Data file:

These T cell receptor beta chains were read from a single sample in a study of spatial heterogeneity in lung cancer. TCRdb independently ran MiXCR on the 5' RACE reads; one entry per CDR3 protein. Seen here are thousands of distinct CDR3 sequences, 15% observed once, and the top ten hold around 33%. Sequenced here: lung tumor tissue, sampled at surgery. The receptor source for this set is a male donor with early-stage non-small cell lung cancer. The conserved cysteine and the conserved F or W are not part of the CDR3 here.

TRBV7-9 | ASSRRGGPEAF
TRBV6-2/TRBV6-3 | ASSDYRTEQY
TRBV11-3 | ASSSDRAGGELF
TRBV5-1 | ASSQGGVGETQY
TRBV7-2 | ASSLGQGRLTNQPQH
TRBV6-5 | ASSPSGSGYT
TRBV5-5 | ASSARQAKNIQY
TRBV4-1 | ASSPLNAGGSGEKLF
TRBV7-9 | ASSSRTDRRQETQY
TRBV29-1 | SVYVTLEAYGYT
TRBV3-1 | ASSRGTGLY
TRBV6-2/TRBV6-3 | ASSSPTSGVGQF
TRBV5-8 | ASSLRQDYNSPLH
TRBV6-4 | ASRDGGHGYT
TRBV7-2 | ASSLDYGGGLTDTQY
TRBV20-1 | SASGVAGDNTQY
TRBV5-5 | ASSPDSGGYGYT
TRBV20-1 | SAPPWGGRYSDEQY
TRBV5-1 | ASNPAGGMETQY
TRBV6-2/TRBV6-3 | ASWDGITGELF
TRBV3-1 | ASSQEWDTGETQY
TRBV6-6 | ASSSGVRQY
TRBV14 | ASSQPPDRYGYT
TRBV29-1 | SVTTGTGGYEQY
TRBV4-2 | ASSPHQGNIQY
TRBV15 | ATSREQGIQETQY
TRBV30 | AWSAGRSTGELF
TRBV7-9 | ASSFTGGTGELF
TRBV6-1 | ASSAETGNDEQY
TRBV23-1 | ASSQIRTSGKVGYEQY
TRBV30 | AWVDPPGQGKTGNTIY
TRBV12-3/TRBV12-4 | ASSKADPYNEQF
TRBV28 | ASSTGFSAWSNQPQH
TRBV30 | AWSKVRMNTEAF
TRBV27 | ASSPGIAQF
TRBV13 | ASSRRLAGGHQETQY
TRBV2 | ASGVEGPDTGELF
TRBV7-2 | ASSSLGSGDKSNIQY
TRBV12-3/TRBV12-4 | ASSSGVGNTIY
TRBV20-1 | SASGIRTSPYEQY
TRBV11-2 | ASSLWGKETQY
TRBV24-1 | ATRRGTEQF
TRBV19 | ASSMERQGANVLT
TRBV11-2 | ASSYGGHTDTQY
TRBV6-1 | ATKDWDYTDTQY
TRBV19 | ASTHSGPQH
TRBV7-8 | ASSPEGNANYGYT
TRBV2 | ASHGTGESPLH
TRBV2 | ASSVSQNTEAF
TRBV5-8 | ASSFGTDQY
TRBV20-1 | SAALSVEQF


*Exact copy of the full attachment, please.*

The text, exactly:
These T cell receptor beta chains were read from a single sample in a study of spatial heterogeneity in lung cancer. TCRdb independently ran MiXCR on the 5' RACE reads; one entry per CDR3 protein. Seen here are thousands of distinct CDR3 sequences, 15% observed once, and the top ten hold around 33%. Sequenced here: lung tumor tissue, sampled at surgery. The receptor source for this set is a male donor with early-stage non-small cell lung cancer. The conserved cysteine and the conserved F or W are not part of the CDR3 here.

TRBV7-9 | ASSRRGGPEAF
TRBV6-2/TRBV6-3 | ASSDYRTEQY
TRBV11-3 | ASSSDRAGGELF
TRBV5-1 | ASSQGGVGETQY
TRBV7-2 | ASSLGQGRLTNQPQH
TRBV6-5 | ASSPSGSGYT
TRBV5-5 | ASSARQAKNIQY
TRBV4-1 | ASSPLNAGGSGEKLF
TRBV7-9 | ASSSRTDRRQETQY
TRBV29-1 | SVYVTLEAYGYT
TRBV3-1 | ASSRGTGLY
TRBV6-2/TRBV6-3 | ASSSPTSGVGQF
TRBV5-8 | ASSLRQDYNSPLH
TRBV6-4 | ASRDGGHGYT
TRBV7-2 | ASSLDYGGGLTDTQY
TRBV20-1 | SASGVAGDNTQY
TRBV5-5 | ASSPDSGGYGYT
TRBV20-1 | SAPPWGGRYSDEQY
TRBV5-1 | ASNPAGGMETQY
TRBV6-2/TRBV6-3 | ASWDGITGELF
TRBV3-1 | ASSQEWDTGETQY
TRBV6-6 | ASSSGVRQY
TRBV14 | ASSQPPDRYGYT
TRBV29-1 | SVTTGTGGYEQY
TRBV4-2 | ASSPHQGNIQY
TRBV15 | ATSREQGIQETQY
TRBV30 | AWSAGRSTGELF
TRBV7-9 | ASSFTGGTGELF
TRBV6-1 | ASSAETGNDEQY
TRBV23-1 | ASSQIRTSGKVGYEQY
TRBV30 | AWVDPPGQGKTGNTIY
TRBV12-3/TRBV12-4 | ASSKADPYNEQF
TRBV28 | ASSTGFSAWSNQPQH
TRBV30 | AWSKVRMNTEAF
TRBV27 | ASSPGIAQF
TRBV13 | ASSRRLAGGHQETQY
TRBV2 | ASGVEGPDTGELF
TRBV7-2 | ASSSLGSGDKSNIQY
TRBV12-3/TRBV12-4 | ASSSGVGNTIY
TRBV20-1 | SASGIRTSPYEQY
TRBV11-2 | ASSLWGKETQY
TRBV24-1 | ATRRGTEQF
TRBV19 | ASSMERQGANVLT
TRBV11-2 | ASSYGGHTDTQY
TRBV6-1 | ATKDWDYTDTQY
TRBV19 | ASTHSGPQH
TRBV7-8 | ASSPEGNANYGYT
TRBV2 | ASHGTGESPLH
TRBV2 | ASSVSQNTEAF
TRBV5-8 | ASSFGTDQY
TRBV20-1 | SAALSVEQF